FF3 - knob
      FF4 - back-up man

      Assignments for 4 when operating as a truck company (as determined by the officer or first arriving OIC):
      Driver - perform the obvious, and set up aerial for operation, ladder building
      Officer - SAR
      FF3 - SAR
      FF4 - OVM

      Obviously, these assignments are terribly over-simplified, but it gets the idea across. Obviously, if you're able to run w/ 8, then the piece can perform both functions. Just like you wouldn't expect an engine or truck to perform its function safely with only 2, you shouldn't expect 4 to perform two functions safely.

      Stay Safe

      Comment


      • #4
        Your line of thinking is pretty close to mine

        We bought the truck to replace an engine. We had been relying on mutual aid companies for ladders. The problem is they were normaly 4 th or 5th on scene.

        We run automatic mutual aid. We have an odd shaped area at the end of the township. Our mutual aid companies nearly always arrive within 30 seconds to a minute of our first in truck, either before or after. Our policy of not layng in with the first truck is a left over from when we ran an engine first out with 750 gallons of water, first truck hits the fire, second truck lays in and pumps the first. Worked good with 750 in the tank, so-so with 300.

        I agree with the concept that you need to decide early on what your major goal is in the inital attack, truck, engine, rescue, whatever. We have disagreement (not you and I, within the company) over the need to set up the ladder prior to carrying out other operations. I tend to agree with you, if you need the ladder use it. If you don't, don't.

        Thanks for the input. Any others?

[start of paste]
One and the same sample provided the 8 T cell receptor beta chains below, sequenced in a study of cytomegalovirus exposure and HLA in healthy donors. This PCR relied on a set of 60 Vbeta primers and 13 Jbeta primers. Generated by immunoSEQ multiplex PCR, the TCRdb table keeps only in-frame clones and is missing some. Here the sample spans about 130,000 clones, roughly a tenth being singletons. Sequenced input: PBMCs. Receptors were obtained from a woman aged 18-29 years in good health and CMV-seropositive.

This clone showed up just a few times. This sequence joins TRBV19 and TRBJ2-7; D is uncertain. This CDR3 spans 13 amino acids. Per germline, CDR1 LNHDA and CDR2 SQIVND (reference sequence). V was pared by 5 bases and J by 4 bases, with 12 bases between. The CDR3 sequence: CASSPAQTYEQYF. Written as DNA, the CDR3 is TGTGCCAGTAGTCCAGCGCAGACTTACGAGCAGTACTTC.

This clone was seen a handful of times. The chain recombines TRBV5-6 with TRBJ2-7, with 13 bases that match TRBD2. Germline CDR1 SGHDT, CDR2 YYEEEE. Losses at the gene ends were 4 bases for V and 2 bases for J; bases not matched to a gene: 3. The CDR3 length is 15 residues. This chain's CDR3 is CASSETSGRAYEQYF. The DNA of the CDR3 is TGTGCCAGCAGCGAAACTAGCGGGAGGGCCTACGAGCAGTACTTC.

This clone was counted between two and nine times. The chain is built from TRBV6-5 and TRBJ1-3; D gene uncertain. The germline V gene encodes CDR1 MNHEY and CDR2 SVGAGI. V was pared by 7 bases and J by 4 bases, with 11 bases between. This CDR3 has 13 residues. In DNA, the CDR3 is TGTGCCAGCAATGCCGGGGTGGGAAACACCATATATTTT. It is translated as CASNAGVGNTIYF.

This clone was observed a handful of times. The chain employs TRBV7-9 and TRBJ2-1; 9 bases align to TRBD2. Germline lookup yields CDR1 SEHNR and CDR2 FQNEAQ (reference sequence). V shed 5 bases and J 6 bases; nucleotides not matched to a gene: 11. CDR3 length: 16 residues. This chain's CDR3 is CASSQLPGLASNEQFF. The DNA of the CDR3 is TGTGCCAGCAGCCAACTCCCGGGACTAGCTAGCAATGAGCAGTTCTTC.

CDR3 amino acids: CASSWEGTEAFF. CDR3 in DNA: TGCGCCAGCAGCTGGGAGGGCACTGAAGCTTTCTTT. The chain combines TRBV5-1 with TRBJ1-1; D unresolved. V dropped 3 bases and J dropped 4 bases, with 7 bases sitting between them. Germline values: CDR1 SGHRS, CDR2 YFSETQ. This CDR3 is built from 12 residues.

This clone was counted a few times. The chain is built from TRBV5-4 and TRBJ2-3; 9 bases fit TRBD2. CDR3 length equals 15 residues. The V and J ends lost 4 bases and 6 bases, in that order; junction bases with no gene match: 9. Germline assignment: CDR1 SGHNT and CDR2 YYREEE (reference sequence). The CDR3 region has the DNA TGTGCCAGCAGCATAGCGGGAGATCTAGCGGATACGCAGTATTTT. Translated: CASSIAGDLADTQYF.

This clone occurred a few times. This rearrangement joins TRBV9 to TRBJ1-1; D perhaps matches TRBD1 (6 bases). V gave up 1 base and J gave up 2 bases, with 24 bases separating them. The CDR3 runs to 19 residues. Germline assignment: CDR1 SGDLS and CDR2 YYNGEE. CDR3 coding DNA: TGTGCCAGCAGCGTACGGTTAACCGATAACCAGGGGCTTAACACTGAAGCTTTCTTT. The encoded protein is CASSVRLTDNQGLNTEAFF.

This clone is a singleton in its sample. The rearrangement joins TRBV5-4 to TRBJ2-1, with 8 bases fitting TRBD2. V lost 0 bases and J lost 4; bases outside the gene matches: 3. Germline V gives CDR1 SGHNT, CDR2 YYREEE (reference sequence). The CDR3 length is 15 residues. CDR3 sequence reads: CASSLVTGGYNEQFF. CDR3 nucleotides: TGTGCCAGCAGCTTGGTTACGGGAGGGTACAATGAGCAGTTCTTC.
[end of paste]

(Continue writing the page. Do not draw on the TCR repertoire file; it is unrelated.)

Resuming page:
Last edited by PATF1engineer; 10-03-2003, 02:18 PM.
        Thomas Anthony, PE
        Structures Specialist PA-TF1 & PA-ST1
        Paramedic / Rescue Tech North Huntington Twp EMS
        The artist formerly known as Captain 10-2

        No, I am not a water rescue technician, but I stayed in a Holiday Inn Express last night.

        Comment


        • #5
          We have almost the same situation as you. Mutual aid or another engine from our station always arrive at or about the same time. We have been running a quint first out for about 8 years now. The key is to pick the prime use (truck obviously) and utilize 2 sets of riding assignments for both your quint AND engines. We have assignments for 6, try to get at least 5. Our minimum plan involves 4 members. For example if we arrive and will operate as the truck (98% of the time):
          Driver - Outside team, initial RIT, operate main as required, work with OV and Roof man
          Officer - Inside team, lead search
          Seat 1 - Inside team, forcible entry and search
          Seat 2 - Outside vent - initial RIT, horizontal ventilation and ladders
          Seat 3 - Can - Inside team, hook and 2 1/2 gallon extinguisher
          Seat 4 - Roof - Outside team, hook, saw, ladders as necessary

          If we have to operate as an engine, we announce that on arrival and the next engine is assigned truck work (the second engine still gets the water supply. The assignments switch to:
          Driver - Lays in, pump operator
          Officer - Nozzle team
          Seat 1 - Nozzleman
          Seat 2 - Back up
          Seat 3 - Door
          Seat 4 - Hydrant (the driver usually lays in, we only leave a hydrant man if we have 6, a qualified probie or the fire obviously requires an immediate supply line)

          As I said, we have been doing this since about 95, refining the duties as we went. We just replaced our original quint with one that is much more suited to doing both jobs. Good Luck!

          Comment